Politico's Ben Smith shares word of a very harsh critique that Schumer publicly shared with a conservative Jewish show today of Obama's Middle East policy.
Schumer's screed gets to the edge of sounding as if he is more a Senator working in the Knesset than working in the United States Senate.
This is the 2nd time I know of that Schumer has publicly crossed the line when it came to zealously blaming his own government and colleagues in delicate matters of US-Israel-Palestine policy.
During the third of three major efforts of the George W. Bush administration to get the recess appointed US Ambassador to the United Nations John Bolton confirmed in the US Senate, Senator Schumer launched a passionate personal campaign to help Bolton succeed.
Schumer called many Democratic Senate colleagues and bluntly said, "A vote against John Bolton is a vote against Israel."
Senator Christopher Dodd finally challenged Schumer's advocacy for Bolton and this statement in a meeting of the weekly Democratic Senate Caucus at the time -- and put an end to Schumer's campaign.
What Schumer was distorting was that every administration, Republican and Democrat, had in the past been a good friend of Israel. Bolton represented the face of Jesse Helms-inspired pugnacious American nationalism largely disdainful of international institutions and engagement, and it was well within the latitude of the United States Senate to reject Bolton, or in this case filibuster him, on numerous grounds without having the Israel card pulled.
Schumer has an Israel blind spot.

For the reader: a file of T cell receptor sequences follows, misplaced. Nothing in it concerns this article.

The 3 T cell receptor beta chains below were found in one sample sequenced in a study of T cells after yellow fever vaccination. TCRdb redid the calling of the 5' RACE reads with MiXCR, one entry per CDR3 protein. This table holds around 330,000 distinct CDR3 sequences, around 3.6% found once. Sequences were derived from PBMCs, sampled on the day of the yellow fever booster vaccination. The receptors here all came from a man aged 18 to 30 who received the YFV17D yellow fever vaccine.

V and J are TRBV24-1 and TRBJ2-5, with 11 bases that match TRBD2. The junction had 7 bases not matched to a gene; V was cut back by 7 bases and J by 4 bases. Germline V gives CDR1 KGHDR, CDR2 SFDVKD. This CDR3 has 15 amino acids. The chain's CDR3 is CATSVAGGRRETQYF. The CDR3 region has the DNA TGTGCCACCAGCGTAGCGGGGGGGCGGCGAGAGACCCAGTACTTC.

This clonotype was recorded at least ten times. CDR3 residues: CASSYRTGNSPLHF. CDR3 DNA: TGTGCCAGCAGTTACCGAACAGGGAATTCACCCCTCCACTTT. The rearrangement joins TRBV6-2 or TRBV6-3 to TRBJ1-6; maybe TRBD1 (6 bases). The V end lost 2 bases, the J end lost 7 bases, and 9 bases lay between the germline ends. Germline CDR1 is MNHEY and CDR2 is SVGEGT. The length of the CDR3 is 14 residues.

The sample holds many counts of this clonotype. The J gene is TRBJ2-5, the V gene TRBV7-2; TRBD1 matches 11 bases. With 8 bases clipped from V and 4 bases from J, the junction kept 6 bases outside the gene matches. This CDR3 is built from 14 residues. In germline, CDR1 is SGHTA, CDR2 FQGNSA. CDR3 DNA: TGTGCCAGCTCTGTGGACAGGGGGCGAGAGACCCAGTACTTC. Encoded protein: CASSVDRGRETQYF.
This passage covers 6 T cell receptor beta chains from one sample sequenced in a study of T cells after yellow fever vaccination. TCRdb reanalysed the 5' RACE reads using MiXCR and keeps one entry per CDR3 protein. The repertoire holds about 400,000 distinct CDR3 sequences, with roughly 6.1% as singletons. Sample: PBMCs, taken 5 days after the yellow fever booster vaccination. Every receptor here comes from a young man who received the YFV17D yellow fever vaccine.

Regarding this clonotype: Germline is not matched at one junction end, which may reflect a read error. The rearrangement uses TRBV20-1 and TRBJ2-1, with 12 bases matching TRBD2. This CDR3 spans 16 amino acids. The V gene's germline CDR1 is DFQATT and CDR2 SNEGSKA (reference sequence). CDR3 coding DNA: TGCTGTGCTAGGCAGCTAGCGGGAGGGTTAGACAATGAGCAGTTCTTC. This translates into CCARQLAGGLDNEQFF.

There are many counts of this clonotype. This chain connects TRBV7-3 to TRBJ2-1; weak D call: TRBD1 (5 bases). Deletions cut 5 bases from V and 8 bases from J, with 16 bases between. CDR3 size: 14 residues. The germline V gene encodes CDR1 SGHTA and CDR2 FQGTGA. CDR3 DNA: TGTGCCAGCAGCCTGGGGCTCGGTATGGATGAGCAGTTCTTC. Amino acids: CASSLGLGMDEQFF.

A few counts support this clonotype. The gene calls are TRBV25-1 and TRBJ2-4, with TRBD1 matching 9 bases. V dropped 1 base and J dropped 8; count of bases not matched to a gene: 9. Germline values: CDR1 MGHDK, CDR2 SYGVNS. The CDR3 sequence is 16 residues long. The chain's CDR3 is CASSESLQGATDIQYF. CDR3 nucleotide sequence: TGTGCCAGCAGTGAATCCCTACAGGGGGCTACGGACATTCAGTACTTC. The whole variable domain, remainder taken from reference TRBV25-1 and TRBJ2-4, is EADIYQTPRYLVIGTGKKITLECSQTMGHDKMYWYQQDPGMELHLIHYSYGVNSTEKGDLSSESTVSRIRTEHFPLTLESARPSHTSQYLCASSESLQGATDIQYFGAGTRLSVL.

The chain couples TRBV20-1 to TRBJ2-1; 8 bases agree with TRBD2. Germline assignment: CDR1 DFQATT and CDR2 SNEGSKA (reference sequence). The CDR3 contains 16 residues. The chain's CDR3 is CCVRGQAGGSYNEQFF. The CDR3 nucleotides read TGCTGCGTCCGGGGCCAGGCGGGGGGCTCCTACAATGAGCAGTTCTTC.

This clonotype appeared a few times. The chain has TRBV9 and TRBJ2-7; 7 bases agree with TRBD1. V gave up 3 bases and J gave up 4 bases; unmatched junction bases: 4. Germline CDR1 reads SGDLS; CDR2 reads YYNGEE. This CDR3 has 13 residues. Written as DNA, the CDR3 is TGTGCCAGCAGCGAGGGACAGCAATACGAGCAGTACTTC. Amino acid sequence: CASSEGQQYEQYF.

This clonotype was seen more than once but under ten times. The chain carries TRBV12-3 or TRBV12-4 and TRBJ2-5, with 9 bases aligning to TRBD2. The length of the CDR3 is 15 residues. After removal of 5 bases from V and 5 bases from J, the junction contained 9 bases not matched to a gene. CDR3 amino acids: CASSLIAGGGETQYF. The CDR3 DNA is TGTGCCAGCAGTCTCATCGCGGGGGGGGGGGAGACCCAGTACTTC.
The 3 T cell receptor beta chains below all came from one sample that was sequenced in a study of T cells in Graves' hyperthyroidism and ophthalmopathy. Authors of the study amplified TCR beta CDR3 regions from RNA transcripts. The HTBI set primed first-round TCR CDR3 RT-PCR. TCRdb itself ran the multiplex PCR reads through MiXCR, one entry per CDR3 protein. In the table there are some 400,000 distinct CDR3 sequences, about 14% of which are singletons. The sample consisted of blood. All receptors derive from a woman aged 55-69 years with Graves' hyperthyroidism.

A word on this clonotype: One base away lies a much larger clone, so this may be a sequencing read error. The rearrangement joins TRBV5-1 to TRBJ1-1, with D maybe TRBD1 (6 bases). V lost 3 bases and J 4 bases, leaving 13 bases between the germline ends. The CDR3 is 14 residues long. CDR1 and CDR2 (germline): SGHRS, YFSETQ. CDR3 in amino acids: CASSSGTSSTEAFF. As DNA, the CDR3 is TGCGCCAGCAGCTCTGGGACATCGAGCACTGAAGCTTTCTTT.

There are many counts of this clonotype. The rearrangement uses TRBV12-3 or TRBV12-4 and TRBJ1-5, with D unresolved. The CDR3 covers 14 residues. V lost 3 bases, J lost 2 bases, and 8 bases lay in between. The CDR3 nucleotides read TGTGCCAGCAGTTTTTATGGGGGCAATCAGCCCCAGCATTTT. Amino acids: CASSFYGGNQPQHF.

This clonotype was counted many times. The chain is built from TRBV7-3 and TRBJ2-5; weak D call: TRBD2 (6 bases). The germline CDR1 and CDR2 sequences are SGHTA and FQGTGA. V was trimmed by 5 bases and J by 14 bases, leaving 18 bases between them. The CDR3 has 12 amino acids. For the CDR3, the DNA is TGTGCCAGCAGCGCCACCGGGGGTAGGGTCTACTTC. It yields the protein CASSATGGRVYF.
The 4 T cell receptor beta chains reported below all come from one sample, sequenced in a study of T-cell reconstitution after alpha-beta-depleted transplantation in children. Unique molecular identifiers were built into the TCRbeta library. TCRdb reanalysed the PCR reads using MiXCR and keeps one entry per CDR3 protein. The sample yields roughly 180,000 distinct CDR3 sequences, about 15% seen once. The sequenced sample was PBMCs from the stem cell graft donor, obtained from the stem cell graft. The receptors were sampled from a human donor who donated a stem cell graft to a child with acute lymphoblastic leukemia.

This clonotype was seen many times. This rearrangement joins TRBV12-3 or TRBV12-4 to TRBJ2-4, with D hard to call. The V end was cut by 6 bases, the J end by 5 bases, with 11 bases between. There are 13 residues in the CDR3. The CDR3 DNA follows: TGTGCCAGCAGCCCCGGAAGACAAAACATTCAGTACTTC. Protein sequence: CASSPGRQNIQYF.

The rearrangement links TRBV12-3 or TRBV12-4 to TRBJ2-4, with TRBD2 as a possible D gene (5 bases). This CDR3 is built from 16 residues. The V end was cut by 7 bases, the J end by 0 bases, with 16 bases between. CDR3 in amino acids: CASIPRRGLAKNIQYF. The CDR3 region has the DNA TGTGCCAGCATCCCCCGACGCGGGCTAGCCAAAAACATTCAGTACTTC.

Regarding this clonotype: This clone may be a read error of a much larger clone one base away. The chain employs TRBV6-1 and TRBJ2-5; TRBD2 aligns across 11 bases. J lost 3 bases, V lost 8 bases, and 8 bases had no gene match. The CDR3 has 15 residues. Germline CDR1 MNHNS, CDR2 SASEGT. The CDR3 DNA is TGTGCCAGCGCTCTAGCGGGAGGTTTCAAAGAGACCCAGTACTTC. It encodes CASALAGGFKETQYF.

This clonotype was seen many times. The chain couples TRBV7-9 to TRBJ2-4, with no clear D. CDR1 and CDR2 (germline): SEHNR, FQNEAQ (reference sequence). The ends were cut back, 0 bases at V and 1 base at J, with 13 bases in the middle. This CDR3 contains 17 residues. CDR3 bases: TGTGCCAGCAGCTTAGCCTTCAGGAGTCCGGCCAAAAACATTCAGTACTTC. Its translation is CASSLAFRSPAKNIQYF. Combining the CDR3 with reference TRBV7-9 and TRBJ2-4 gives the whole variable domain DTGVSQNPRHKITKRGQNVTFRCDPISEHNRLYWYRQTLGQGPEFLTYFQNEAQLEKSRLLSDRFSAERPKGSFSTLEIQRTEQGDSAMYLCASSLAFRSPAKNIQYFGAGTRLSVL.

From Ben Smith's entry today:
...Schumer dramatically sharpened his tone on the politically conservative Jewish Nachum Segal Show today, calling the White House stance to date "counter-productive" and describing his own threat to "blast" the Administration had the State Department not backed down from its "terrible" tough talk toward Prime Minister Benjamin Netanyahu.
Schumer, a hawkish ally of Israel since his days as a Brooklyn Congressman, described "a battle going on inside the administration" over Middle East policy.
"This has to stop," he said of the administration's policy of publicly pressuring Israel to end construction in Jerusalem.
"I told the President, I told Rahm Emanuel and others in the administration that I thought the policy they took to try to bring about negotiations is counter-productive, because when you give the Palestinians hope that the United States will do its negotiating for them, they are not going to sit down and talk," Schumer told Segal. "Palestinians don't really believe in a state of Israel. They, unlike a majority of Israelis, who have come to the conclusion that they can live with a two-state solution to be determined by the parties, the majority of Palestinians are still very reluctant, and they need to be pushed to get there.
Note to Senator Schumer: you have certainly unloaded a lot of blame on the White House today. I have done a quick lexis and Thomas search and have been unable to find a single instance in which you criticized the behavior of the Israeli government at any time on any issue.
If we are wrong, we would very much like to be corrected. Please let us know.